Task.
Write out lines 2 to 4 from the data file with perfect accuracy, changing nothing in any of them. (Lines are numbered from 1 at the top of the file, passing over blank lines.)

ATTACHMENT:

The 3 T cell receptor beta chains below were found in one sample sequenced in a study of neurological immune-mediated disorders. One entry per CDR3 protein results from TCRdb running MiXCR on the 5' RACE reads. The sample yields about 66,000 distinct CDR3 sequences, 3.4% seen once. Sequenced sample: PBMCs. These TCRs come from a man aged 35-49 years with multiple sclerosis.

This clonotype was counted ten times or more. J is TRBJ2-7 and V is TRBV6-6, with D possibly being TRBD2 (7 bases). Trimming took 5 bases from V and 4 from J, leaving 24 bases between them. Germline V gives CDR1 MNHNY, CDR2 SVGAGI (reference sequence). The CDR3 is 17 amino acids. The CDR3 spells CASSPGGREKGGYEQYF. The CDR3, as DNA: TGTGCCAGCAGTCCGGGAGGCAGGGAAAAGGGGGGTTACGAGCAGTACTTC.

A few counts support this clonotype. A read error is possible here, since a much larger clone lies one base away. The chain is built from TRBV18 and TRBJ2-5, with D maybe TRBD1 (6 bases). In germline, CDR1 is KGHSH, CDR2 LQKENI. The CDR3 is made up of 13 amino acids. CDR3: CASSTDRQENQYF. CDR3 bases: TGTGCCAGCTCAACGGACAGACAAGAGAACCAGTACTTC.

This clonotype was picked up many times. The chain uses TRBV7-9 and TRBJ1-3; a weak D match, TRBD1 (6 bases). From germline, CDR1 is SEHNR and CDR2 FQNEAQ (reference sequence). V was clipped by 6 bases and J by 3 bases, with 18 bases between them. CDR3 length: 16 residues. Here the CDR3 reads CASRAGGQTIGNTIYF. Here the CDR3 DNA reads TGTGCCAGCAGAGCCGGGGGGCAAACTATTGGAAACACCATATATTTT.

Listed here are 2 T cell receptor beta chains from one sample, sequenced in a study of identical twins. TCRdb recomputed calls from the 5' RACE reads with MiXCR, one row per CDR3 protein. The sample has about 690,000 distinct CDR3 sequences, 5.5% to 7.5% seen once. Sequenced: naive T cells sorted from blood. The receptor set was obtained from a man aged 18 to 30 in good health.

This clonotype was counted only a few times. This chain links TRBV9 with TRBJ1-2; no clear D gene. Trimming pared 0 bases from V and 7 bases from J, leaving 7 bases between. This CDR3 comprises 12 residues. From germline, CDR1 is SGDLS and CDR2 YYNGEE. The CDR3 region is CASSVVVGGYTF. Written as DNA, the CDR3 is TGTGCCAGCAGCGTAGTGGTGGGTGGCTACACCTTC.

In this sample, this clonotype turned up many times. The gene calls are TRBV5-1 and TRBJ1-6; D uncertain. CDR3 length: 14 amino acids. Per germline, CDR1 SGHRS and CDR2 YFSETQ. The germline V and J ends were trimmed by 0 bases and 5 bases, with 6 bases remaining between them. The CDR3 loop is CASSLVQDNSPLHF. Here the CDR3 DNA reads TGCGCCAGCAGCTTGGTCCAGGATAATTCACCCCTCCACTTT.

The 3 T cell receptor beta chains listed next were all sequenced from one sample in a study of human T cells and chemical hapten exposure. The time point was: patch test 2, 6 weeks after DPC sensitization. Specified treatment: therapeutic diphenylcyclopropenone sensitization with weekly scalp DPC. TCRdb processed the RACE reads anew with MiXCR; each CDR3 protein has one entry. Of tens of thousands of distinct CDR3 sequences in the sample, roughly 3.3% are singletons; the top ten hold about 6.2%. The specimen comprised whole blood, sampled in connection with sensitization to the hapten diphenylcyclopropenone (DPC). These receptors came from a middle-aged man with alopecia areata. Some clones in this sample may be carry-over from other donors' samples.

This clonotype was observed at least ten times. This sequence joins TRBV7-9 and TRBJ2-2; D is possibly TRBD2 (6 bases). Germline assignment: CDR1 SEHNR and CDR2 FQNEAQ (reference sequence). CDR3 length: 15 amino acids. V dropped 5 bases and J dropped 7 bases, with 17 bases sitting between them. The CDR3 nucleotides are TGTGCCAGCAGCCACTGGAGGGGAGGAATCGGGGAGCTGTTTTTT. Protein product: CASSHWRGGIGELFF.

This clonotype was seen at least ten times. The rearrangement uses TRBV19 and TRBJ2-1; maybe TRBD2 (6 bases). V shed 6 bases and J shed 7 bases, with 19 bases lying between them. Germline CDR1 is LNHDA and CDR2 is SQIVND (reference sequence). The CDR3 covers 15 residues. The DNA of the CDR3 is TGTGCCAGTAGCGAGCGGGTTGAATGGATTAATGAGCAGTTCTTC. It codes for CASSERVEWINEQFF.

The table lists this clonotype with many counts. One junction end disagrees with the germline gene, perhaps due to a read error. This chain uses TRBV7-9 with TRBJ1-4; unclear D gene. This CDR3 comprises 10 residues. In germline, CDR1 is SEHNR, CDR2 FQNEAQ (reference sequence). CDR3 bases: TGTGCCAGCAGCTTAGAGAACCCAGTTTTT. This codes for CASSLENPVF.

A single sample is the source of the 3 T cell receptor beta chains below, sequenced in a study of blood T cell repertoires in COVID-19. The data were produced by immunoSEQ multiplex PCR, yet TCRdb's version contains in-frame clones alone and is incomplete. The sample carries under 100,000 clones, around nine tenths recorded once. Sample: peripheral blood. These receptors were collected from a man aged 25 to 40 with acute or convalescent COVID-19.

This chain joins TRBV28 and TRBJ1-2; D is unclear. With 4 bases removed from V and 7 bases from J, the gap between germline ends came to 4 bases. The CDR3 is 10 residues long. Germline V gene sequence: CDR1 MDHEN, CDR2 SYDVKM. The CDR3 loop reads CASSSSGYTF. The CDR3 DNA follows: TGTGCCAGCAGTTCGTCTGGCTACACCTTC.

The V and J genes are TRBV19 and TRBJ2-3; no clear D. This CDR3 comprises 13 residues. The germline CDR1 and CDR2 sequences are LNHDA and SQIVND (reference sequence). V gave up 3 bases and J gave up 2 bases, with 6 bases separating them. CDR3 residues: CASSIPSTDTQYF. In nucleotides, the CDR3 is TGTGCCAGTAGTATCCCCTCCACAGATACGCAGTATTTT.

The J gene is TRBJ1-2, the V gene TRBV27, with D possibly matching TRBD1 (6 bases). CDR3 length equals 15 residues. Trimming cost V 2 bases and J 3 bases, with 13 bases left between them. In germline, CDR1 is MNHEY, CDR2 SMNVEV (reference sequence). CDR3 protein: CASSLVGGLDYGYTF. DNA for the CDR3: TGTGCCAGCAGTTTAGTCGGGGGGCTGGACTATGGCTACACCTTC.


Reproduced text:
This clonotype was counted ten times or more. J is TRBJ2-7 and V is TRBV6-6, with D possibly being TRBD2 (7 bases). Trimming took 5 bases from V and 4 from J, leaving 24 bases between them. Germline V gives CDR1 MNHNY, CDR2 SVGAGI (reference sequence). The CDR3 is 17 amino acids. The CDR3 spells CASSPGGREKGGYEQYF. The CDR3, as DNA: TGTGCCAGCAGTCCGGGAGGCAGGGAAAAGGGGGGTTACGAGCAGTACTTC.

A few counts support this clonotype. A read error is possible here, since a much larger clone lies one base away. The chain is built from TRBV18 and TRBJ2-5, with D maybe TRBD1 (6 bases). In germline, CDR1 is KGHSH, CDR2 LQKENI. The CDR3 is made up of 13 amino acids. CDR3: CASSTDRQENQYF. CDR3 bases: TGTGCCAGCTCAACGGACAGACAAGAGAACCAGTACTTC.

This clonotype was picked up many times. The chain uses TRBV7-9 and TRBJ1-3; a weak D match, TRBD1 (6 bases). From germline, CDR1 is SEHNR and CDR2 FQNEAQ (reference sequence). V was clipped by 6 bases and J by 3 bases, with 18 bases between them. CDR3 length: 16 residues. Here the CDR3 reads CASRAGGQTIGNTIYF. Here the CDR3 DNA reads TGTGCCAGCAGAGCCGGGGGGCAAACTATTGGAAACACCATATATTTT.